Sunday, August 12, 2018

Forget Silly Protests - Hon.Bro Dupree Esq., Taking Dirty KCK Cops to War

injusticewatch |  The request by a Kansas prosecutor to create a unit that would review cases involving evidence of wrongful convictions has exposed a schism among law enforcement officials who contend that the business of reviewing wrongful convictions should not be left to the local prosecutor.

The dispute was touched off after Wyandotte County District Attorney Mark Dupree asked the County Board in July for $300,000 to create the new conviction integrity unit.  The Kansas City, Kansas police chief, sheriff and two Fraternal Order of Police union presidents then sent a July 30 letter to Kansas Attorney General Derek Schmidt questioning the proposal, and asking Schmidt’s office to oversee any decisions by the local prosecutor to reopen past cases.

On Wednesday, Cook County State’s Attorney Kim Foxx, Philadelphia District Attorney Larry Krasner and Eric Gonzalez, the Brooklyn, New York prosecutor, were among 54 current and former law enforcement officials who signed a letter supporting the creation of the unit within Dupree’s office. Pursuing justice is not “at odds with community safety or victim support,” their letter states. “In fact, victims are safer – and we prevent further victimization – when communities trust that their law enforcement officials seek the truth rather than ‘win.’”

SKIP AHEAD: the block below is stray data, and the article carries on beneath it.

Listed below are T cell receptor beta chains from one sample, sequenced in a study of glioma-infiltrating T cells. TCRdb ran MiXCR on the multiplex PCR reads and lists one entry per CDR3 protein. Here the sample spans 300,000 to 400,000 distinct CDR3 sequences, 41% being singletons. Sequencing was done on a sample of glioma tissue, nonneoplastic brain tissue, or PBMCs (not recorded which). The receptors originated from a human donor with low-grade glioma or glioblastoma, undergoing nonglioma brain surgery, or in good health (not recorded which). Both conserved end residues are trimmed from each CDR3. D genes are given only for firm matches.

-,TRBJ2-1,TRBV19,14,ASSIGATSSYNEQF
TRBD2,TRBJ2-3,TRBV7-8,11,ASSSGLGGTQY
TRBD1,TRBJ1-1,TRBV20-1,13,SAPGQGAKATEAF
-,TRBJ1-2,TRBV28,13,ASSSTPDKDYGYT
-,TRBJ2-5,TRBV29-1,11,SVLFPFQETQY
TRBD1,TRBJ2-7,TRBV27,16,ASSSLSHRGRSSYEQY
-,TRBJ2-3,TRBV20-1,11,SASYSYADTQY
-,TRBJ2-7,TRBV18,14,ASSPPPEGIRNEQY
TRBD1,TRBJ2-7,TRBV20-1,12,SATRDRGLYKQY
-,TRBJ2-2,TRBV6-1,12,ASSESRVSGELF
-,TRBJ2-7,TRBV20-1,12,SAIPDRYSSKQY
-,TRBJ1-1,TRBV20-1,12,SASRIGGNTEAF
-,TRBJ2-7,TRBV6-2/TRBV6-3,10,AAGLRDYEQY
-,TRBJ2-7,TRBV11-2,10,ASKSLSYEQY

The issue has erupted months after Dupree cut short a hearing into Lamonte McIntyre’s claim that he had been wrongly convicted and spent 23 years in prison for a 1994 double murder, saying he was acting to correct a “manifest injustice.”

Questions of McIntyre’s conviction involved allegations of a corrupt police detective, a corrupt state prosecutor, misconduct by the trial judge and ineffective representation by his court appointed attorney. The July 30 letter by law enforcement officials challenging Dupree stated the prosecutor had “failed to fulfill its role as an advocate for the homicide victims(s) and the State” in that case.